China is currently creating a database with thousands of its citizen’s voice information.
In a report published last week, the Human Rights Watch confirmed that the Chinese government has been engaged in collecting thousands of voice samples from certain targeted citizens. The voice samples have been included into a national biometric database of voices.
Reports have stated that the voice biometric database will be able to identify certain voices in telephone conversations, as well as other conversations, by using an automated system. Up until now, this system was considered to be still in its development phase.
Including a voice biometric database, the Chinese government has increased its already considerable array of surveillance tools.
According to reports, the software capable of the sophisticated voice recognition database has been developed by an artificial intelligence expert known as iFlytech. Currently, the Chinese government already employs several biometric tools including fingerprints, DNA samples, identification numbers, as well as other undisclosed personal details.
Biometric records have become a widely-used mechanism for authorities to monitor citizens. Certain countries such as Japan, even collect fingerprints from foreigners and tourists upon entry, possibly as a safety precaution against terrorism.
China, however, employs biometric tools with much more severity. Currently, the Chinese biometric databases boast DNA samples of over 40 million people, as well as facial recognition of over one billion people on their databases.
Compared to these measures, voice recognition technology is still relatively young. The Chinese Ministry of Public Security started to look for ways to use voice recognition technology as early as 2012 when they launched pilots for the database. During 2014, they committed to the program, by upping the scale significantly. The HRW fails to confirm numbers, however, they have confirmed that by 2015, the Chinese law enforcement authorities have already collected over 70 000 different voices during a pilot campaign. Since then, the HRW has been monitoring the purchases of voice recognition software in several provinces located in China, including Xinjiang.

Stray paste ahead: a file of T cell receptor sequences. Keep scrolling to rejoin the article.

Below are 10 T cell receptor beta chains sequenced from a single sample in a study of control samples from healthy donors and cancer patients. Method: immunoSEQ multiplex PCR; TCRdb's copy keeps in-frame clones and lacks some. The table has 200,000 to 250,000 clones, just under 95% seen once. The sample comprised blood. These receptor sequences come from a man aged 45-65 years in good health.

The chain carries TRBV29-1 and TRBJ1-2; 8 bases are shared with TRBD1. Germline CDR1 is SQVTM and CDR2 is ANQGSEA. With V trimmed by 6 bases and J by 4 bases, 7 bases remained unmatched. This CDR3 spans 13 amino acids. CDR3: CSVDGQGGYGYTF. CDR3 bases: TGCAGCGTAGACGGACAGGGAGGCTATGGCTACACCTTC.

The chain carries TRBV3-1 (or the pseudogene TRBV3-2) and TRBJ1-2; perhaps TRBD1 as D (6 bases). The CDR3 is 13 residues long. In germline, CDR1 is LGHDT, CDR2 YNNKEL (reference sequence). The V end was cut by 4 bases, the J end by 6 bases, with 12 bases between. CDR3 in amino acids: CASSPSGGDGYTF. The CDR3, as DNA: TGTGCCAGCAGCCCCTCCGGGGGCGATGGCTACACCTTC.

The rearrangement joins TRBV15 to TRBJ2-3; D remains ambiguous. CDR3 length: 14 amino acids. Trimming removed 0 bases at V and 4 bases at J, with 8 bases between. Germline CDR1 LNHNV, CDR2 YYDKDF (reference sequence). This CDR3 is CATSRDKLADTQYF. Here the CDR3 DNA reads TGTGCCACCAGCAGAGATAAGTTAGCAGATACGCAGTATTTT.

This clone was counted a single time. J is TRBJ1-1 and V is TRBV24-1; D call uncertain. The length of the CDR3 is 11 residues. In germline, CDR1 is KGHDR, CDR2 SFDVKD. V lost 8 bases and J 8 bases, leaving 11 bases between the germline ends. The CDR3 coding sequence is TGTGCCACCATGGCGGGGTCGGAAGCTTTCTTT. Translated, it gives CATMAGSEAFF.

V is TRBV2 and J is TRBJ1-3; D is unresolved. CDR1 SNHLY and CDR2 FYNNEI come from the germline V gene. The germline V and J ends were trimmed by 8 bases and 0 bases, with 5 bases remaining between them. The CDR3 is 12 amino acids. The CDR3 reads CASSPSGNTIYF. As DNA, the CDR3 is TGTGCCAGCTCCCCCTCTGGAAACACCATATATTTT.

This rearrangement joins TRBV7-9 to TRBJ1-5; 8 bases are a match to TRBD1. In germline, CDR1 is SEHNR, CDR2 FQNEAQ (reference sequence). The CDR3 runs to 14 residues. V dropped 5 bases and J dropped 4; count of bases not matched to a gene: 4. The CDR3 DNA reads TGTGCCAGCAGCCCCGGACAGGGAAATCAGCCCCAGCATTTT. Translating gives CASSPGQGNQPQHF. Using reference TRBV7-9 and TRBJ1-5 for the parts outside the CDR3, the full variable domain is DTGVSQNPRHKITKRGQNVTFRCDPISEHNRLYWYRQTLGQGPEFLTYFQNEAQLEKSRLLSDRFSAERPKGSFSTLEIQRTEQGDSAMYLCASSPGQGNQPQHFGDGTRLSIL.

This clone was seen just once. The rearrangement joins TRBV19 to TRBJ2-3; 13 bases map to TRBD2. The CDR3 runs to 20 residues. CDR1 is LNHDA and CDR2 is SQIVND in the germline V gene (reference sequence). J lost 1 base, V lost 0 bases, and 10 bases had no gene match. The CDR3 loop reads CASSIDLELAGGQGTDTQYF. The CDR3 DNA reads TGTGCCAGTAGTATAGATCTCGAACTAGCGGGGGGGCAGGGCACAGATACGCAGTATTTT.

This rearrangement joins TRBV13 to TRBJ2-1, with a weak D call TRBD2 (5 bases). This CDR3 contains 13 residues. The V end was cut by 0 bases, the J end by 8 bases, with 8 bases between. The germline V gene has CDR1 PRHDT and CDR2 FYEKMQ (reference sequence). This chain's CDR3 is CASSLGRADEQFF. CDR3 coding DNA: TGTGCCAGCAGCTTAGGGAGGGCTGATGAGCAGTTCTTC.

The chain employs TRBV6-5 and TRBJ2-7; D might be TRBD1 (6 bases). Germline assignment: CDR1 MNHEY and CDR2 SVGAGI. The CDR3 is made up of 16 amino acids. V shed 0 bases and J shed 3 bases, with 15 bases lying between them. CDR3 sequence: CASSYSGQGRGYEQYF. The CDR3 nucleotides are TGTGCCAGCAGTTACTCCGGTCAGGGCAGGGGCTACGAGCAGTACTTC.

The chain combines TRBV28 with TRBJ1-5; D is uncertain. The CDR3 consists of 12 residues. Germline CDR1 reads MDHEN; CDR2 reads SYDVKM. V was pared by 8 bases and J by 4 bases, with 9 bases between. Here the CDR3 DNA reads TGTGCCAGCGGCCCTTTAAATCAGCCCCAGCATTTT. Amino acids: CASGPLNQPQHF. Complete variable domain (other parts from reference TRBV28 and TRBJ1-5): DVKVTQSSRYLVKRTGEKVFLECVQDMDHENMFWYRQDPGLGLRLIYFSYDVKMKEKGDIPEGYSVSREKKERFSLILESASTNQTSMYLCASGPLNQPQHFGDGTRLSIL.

Lawfully, Chinese authorities are within their right to collect voice patterns as well as biometric data from any individual who is a suspect of a crime or could possibly commit crimes in the future.
However, the HRW has reported several instances from the project’s conception up until now, where authorities collected voice samples of citizens who did not meet these criteria. In addition, all passport applicants in Xinjiang were required to submit voice samples. However, according to the HRW, there is no official documentation available as to why this practice is considered necessary.
According to the government, as cited by media reports, voice recognition technology has the power to fight an array of crimes including fraud, drug trafficking, kidnapping, blackmail, and several other crimes. In addition, the reports also maintain that voice recognition can aid in fighting terrorism as well as maintain stability.
However, this seems a vague argument since anti-terrorism and maintaining stability are such broad and general topics in the country. The government also has a track record of using these vague notions as justification before causing political dissent.
Secondly, there is no clear outline as to which individuals are targeted or even how samples will be utilized. According to the HRW China director, Sophie Richardson, it is easy for authorities to exploit the data, especially in a country that has a history of unchecked surveillance methods.
China keeps increasing their surveillance methods. The country has recently installed CCTV cameras outside the houses of those individuals who are considered privacy activists. China has also recently arrested citizens who criticized the government via social media and has launched a nation-wide crackdown on Virtual Private Networks (VPNs).
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